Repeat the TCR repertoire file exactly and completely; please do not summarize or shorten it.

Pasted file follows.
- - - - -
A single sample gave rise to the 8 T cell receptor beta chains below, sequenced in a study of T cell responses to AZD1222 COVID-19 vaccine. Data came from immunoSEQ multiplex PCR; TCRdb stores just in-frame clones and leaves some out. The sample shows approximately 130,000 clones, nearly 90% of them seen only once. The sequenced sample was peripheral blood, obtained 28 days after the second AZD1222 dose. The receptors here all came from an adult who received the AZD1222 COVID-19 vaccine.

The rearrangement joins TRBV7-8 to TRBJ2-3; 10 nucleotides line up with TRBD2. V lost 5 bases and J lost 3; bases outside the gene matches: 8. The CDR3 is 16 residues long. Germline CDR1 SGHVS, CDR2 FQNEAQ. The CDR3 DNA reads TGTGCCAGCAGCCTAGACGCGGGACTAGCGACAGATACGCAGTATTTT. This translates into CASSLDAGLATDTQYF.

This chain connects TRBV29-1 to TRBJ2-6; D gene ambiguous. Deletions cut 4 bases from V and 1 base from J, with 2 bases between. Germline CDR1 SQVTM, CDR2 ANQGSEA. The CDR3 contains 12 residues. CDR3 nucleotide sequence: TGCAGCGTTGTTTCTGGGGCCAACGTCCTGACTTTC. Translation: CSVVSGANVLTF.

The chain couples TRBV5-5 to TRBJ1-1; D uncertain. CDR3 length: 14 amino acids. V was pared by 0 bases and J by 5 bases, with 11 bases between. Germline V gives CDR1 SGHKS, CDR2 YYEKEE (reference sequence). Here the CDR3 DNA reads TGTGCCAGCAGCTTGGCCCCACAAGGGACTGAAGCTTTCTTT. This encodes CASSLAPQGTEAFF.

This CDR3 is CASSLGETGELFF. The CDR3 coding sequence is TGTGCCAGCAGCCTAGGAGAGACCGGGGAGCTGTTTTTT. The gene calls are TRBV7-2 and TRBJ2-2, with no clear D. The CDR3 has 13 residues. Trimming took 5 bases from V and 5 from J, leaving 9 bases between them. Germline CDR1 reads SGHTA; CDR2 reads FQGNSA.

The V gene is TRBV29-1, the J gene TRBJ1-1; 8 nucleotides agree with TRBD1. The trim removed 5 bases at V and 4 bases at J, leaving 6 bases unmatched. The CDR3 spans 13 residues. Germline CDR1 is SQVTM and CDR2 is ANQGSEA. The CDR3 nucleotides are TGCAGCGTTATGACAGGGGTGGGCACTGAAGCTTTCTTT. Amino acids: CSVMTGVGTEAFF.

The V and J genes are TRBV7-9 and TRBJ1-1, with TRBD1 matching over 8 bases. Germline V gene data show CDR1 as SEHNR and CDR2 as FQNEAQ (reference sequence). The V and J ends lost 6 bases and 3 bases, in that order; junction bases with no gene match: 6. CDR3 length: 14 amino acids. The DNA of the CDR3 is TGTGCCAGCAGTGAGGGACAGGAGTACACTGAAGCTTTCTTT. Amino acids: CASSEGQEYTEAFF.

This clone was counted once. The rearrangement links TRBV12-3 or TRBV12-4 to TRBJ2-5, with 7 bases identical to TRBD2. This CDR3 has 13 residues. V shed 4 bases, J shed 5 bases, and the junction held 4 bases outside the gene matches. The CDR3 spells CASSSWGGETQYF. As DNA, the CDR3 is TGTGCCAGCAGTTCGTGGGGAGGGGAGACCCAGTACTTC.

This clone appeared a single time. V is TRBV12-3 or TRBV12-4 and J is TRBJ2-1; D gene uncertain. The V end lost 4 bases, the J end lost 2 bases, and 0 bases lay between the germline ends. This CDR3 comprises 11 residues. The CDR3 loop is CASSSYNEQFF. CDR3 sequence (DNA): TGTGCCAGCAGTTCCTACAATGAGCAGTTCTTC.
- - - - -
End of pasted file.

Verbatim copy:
A single sample gave rise to the 8 T cell receptor beta chains below, sequenced in a study of T cell responses to AZD1222 COVID-19 vaccine. Data came from immunoSEQ multiplex PCR; TCRdb stores just in-frame clones and leaves some out. The sample shows approximately 130,000 clones, nearly 90% of them seen only once. The sequenced sample was peripheral blood, obtained 28 days after the second AZD1222 dose. The receptors here all came from an adult who received the AZD1222 COVID-19 vaccine.

The rearrangement joins TRBV7-8 to TRBJ2-3; 10 nucleotides line up with TRBD2. V lost 5 bases and J lost 3; bases outside the gene matches: 8. The CDR3 is 16 residues long. Germline CDR1 SGHVS, CDR2 FQNEAQ. The CDR3 DNA reads TGTGCCAGCAGCCTAGACGCGGGACTAGCGACAGATACGCAGTATTTT. This translates into CASSLDAGLATDTQYF.

This chain connects TRBV29-1 to TRBJ2-6; D gene ambiguous. Deletions cut 4 bases from V and 1 base from J, with 2 bases between. Germline CDR1 SQVTM, CDR2 ANQGSEA. The CDR3 contains 12 residues. CDR3 nucleotide sequence: TGCAGCGTTGTTTCTGGGGCCAACGTCCTGACTTTC. Translation: CSVVSGANVLTF.

The chain couples TRBV5-5 to TRBJ1-1; D uncertain. CDR3 length: 14 amino acids. V was pared by 0 bases and J by 5 bases, with 11 bases between. Germline V gives CDR1 SGHKS, CDR2 YYEKEE (reference sequence). Here the CDR3 DNA reads TGTGCCAGCAGCTTGGCCCCACAAGGGACTGAAGCTTTCTTT. This encodes CASSLAPQGTEAFF.

This CDR3 is CASSLGETGELFF. The CDR3 coding sequence is TGTGCCAGCAGCCTAGGAGAGACCGGGGAGCTGTTTTTT. The gene calls are TRBV7-2 and TRBJ2-2, with no clear D. The CDR3 has 13 residues. Trimming took 5 bases from V and 5 from J, leaving 9 bases between them. Germline CDR1 reads SGHTA; CDR2 reads FQGNSA.

The V gene is TRBV29-1, the J gene TRBJ1-1; 8 nucleotides agree with TRBD1. The trim removed 5 bases at V and 4 bases at J, leaving 6 bases unmatched. The CDR3 spans 13 residues. Germline CDR1 is SQVTM and CDR2 is ANQGSEA. The CDR3 nucleotides are TGCAGCGTTATGACAGGGGTGGGCACTGAAGCTTTCTTT. Amino acids: CSVMTGVGTEAFF.

The V and J genes are TRBV7-9 and TRBJ1-1, with TRBD1 matching over 8 bases. Germline V gene data show CDR1 as SEHNR and CDR2 as FQNEAQ (reference sequence). The V and J ends lost 6 bases and 3 bases, in that order; junction bases with no gene match: 6. CDR3 length: 14 amino acids. The DNA of the CDR3 is TGTGCCAGCAGTGAGGGACAGGAGTACACTGAAGCTTTCTTT. Amino acids: CASSEGQEYTEAFF.

This clone was counted once. The rearrangement links TRBV12-3 or TRBV12-4 to TRBJ2-5, with 7 bases identical to TRBD2. This CDR3 has 13 residues. V shed 4 bases, J shed 5 bases, and the junction held 4 bases outside the gene matches. The CDR3 spells CASSSWGGETQYF. As DNA, the CDR3 is TGTGCCAGCAGTTCGTGGGGAGGGGAGACCCAGTACTTC.

This clone appeared a single time. V is TRBV12-3 or TRBV12-4 and J is TRBJ2-1; D gene uncertain. The V end lost 4 bases, the J end lost 2 bases, and 0 bases lay between the germline ends. This CDR3 comprises 11 residues. The CDR3 loop is CASSSYNEQFF. CDR3 sequence (DNA): TGTGCCAGCAGTTCCTACAATGAGCAGTTCTTC.